Newsroom / GDPR focus session: the clock is ticking!

GDPR focus session: the clock is ticking!

GDPR focus session: the clock is ticking!

The GDPR comes into force on 25 May 2018, but has been thesource of many headaches for decision-makers and IT officers for around two years now. S&T and LGP discussed how companies could best protect personal data, from a legal and technical standpoint, as part of an information event held on 24 October.

Stefan Schiebeck, AIT Austrian Institute of Technology, Harald Leitenmüller, Microsoft Austria, Rudolf Roschitz, S&T, Amra Bajraktarevic and Gerald Ganzger (both LGP)

Not a single company will remain unaffected by the European Union’s General Data Protection Regulation (GDPR): by mid-2018, at the latest, it will be clear whether the available security mechanisms are functioning properly, whether operating concepts meet modern technical and legal demands, and whether any areas of neglect in terms of data and information security need to be resolved. In any case, sanctions for non-compliance with the GDPR are hefty. Fines of up to 20 million euros, or up to four percent of the global annual turnover, can be imposed.

“In the future, companies will be observedmore closely by data protection authorities,” attorney-at-law and LGP Managing Partner Gerald Ganzger predicted at the very start of the event. He presented a detailed 10-point plan to ensure adherence to the GDPR to the more than 90 guests. Despite the variety of professional competent guidance, the media law expert believes that everyone should proactively engage with data security in their own company. Subsequently, Amra Bajraktarevic, associate and data protection expert at LGP, gave a presentation on the most important principles of data processing. Then she suggested concrete directions, such as how companies can optimise their existing technical systems in terms of legally compliant data processing steps (“privacy bydesign”) and standard settings that adhere to data protection guidelines (“privacy bydefault”).

Stefan Schiebeck used a live hacking session to show the guests how easily cyber criminals and foreign security services cangain access to third-party corporate networksor collect personal data. “The recentincrease in data breaches has demonstrated that no company is safe from attacks if the basic principles of data protection are not adhered to,” said the ethical hacker, who works for the Austrian Institute of Technology. The processing of personal information that represents a significant risk for affected individuals – such as criminal justice data – is a particularly sensitive area. “Pursuant to the GDPR, in many cases companies need to perform a ‘data protection impact assessment’, which must contain a systematic description of the processing operations and intentions, an assessment of the risks for those affected, and measures to protect information,” said Schiebeck.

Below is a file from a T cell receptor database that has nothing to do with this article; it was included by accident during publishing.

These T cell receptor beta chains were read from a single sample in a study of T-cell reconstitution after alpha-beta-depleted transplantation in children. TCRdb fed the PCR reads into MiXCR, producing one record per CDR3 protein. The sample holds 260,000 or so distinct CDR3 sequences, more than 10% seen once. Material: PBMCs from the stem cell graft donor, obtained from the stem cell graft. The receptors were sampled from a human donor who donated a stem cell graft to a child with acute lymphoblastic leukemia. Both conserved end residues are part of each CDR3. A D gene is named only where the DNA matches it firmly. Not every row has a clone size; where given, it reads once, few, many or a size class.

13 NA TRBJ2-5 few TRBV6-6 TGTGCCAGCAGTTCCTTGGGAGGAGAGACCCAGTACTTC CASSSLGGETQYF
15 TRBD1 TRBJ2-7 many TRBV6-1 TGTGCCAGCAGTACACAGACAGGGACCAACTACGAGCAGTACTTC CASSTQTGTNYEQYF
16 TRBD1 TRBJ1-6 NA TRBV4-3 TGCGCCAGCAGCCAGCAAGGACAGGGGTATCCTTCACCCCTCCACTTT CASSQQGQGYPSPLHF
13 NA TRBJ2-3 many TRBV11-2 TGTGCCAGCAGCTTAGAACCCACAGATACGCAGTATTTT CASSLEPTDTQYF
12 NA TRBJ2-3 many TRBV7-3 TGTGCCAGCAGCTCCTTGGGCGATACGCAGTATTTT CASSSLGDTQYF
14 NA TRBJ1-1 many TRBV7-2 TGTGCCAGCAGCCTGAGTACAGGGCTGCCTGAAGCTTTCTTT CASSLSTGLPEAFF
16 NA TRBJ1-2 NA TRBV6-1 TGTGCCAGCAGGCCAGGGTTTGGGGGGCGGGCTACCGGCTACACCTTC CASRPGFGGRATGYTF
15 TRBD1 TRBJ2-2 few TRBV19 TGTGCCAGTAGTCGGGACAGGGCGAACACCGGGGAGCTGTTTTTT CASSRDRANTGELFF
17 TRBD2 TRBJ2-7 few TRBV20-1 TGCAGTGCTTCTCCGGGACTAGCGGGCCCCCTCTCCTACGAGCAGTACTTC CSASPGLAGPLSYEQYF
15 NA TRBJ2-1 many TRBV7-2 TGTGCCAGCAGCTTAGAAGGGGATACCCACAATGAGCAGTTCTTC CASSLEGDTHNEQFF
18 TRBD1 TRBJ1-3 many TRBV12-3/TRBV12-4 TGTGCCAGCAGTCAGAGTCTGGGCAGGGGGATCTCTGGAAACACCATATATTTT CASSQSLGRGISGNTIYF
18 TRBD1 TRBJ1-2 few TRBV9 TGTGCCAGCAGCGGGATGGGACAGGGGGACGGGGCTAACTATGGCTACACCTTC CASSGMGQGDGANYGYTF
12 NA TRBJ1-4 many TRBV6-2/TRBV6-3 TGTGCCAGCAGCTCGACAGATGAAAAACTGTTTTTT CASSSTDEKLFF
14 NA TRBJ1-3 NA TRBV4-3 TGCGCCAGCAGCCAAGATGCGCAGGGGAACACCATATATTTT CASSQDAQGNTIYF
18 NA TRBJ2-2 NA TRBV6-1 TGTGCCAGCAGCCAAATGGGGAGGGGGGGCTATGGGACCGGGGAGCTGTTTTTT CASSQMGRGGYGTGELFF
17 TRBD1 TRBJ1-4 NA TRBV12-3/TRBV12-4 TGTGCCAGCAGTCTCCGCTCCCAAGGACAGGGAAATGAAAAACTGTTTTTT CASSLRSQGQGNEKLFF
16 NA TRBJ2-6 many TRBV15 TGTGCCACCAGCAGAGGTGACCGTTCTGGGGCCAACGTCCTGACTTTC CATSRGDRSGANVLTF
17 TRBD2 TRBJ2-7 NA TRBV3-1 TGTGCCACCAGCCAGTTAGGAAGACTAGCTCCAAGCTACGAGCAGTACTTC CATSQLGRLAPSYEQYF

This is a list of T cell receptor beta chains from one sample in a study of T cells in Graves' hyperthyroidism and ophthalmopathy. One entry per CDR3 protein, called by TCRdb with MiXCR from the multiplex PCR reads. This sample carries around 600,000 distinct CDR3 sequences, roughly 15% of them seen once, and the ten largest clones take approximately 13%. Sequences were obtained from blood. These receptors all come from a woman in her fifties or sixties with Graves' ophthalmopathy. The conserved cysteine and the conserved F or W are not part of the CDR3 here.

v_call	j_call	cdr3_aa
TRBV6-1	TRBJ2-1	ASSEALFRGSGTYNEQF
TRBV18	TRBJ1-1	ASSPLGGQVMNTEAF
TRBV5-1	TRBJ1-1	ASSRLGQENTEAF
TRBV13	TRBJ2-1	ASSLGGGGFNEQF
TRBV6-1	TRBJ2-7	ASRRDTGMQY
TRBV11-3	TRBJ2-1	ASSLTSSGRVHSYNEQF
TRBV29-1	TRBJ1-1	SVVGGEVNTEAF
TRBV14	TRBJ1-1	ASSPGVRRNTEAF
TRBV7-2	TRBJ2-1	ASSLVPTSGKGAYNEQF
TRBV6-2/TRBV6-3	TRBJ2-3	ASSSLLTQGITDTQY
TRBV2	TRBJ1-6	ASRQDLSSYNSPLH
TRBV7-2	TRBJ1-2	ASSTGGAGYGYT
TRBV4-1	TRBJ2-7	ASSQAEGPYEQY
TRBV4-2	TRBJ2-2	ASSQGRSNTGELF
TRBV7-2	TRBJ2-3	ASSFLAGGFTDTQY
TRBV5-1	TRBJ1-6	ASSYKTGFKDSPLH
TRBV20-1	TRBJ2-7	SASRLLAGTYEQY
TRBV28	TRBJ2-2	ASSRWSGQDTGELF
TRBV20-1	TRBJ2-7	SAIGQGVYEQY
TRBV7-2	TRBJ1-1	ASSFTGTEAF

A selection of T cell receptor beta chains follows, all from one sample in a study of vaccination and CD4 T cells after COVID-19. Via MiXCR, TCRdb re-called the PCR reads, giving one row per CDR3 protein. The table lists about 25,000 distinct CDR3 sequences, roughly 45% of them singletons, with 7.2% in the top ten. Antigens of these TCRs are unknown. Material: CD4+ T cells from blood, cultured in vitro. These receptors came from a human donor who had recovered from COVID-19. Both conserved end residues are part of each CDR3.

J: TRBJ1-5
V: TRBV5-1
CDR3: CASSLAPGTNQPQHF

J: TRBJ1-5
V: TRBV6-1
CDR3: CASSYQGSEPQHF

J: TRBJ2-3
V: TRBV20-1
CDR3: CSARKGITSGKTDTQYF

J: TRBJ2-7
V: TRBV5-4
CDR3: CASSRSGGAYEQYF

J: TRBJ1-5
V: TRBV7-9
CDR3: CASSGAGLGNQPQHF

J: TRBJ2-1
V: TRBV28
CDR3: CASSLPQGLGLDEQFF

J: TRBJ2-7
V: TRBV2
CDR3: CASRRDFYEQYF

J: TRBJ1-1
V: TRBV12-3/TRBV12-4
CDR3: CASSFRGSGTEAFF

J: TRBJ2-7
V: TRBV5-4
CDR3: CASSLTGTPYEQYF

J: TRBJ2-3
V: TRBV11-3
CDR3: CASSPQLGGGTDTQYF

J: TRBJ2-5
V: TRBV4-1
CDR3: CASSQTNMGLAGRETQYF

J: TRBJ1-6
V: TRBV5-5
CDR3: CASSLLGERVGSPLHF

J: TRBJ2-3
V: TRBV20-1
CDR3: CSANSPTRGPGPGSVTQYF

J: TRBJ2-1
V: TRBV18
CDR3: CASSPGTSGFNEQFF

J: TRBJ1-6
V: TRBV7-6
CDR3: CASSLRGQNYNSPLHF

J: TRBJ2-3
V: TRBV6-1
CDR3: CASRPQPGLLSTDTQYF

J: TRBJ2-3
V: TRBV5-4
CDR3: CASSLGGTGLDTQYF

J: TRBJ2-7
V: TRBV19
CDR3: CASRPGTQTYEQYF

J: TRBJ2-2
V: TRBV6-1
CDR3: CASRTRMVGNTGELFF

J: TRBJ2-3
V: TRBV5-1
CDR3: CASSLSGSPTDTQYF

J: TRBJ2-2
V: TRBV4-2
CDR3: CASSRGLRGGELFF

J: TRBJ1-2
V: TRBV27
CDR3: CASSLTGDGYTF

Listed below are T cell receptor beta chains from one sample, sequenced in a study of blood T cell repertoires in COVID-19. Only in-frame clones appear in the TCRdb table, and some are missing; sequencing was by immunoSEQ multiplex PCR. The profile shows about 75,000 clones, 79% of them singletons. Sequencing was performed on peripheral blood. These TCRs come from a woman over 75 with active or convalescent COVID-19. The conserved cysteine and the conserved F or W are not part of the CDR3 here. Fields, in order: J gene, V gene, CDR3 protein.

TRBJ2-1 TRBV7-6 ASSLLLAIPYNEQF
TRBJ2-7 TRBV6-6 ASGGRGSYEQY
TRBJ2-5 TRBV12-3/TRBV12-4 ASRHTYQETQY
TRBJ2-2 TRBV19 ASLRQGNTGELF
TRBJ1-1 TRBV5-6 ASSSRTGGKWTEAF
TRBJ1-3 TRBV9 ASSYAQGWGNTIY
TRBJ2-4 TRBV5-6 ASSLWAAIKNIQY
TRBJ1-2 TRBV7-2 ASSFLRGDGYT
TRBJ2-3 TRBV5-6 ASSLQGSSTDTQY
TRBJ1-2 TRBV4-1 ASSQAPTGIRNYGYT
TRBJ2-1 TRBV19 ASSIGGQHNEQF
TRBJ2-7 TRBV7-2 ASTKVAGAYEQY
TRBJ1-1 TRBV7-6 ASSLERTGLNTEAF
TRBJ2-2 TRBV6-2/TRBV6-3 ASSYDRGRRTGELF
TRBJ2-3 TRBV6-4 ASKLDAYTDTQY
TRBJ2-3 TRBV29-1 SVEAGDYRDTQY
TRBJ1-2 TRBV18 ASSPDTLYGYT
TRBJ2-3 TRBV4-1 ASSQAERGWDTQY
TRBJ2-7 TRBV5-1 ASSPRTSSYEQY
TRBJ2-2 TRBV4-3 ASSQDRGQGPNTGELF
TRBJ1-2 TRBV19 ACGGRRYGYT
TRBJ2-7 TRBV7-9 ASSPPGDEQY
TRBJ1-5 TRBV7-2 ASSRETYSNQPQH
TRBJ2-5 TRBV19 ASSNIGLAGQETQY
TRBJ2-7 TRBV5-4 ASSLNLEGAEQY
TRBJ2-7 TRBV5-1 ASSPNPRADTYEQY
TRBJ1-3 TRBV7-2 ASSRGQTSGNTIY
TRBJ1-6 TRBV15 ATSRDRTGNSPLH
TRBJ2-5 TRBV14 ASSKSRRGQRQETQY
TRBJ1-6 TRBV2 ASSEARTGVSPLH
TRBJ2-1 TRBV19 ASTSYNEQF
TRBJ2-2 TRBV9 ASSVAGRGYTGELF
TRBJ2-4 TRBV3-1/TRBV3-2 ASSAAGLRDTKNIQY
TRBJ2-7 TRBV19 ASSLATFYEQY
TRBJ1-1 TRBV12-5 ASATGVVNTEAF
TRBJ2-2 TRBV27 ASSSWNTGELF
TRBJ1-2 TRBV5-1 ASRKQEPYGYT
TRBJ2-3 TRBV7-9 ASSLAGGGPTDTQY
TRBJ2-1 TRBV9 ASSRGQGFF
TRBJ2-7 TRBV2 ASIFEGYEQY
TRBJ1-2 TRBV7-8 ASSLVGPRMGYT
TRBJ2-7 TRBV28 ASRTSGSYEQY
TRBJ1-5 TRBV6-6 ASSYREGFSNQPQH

In light of the exponential growth in the quantity of data produced as a result of rapidly advancing digitalisation and stricter legal frameworks, Harald Leitenmüller, Chief Technology Officer at Microsoft Austria, believes it is high time to rethink data protection. Under the banner of “Next Generation Privacy”, guests were shown a cloud-based concept with innovative security and compliance measures. The objective is to ensure complete transparency and control of all the personal information gathered from a particular user, thereby making it considerably easier to verify that new control and documentation obligations have been met.

In this regard, technical components are of central importance, as Rudolf Roschitz, Head of Business Development at S&TAG, explained using a practical example: “Many companies are not aware that their own internal printers are one of the greatest weak spots in terms of data protection. If wage slips, HR files and medical records are left in the printer, there is the risk that external devices could access them using the printer’s network connection.”

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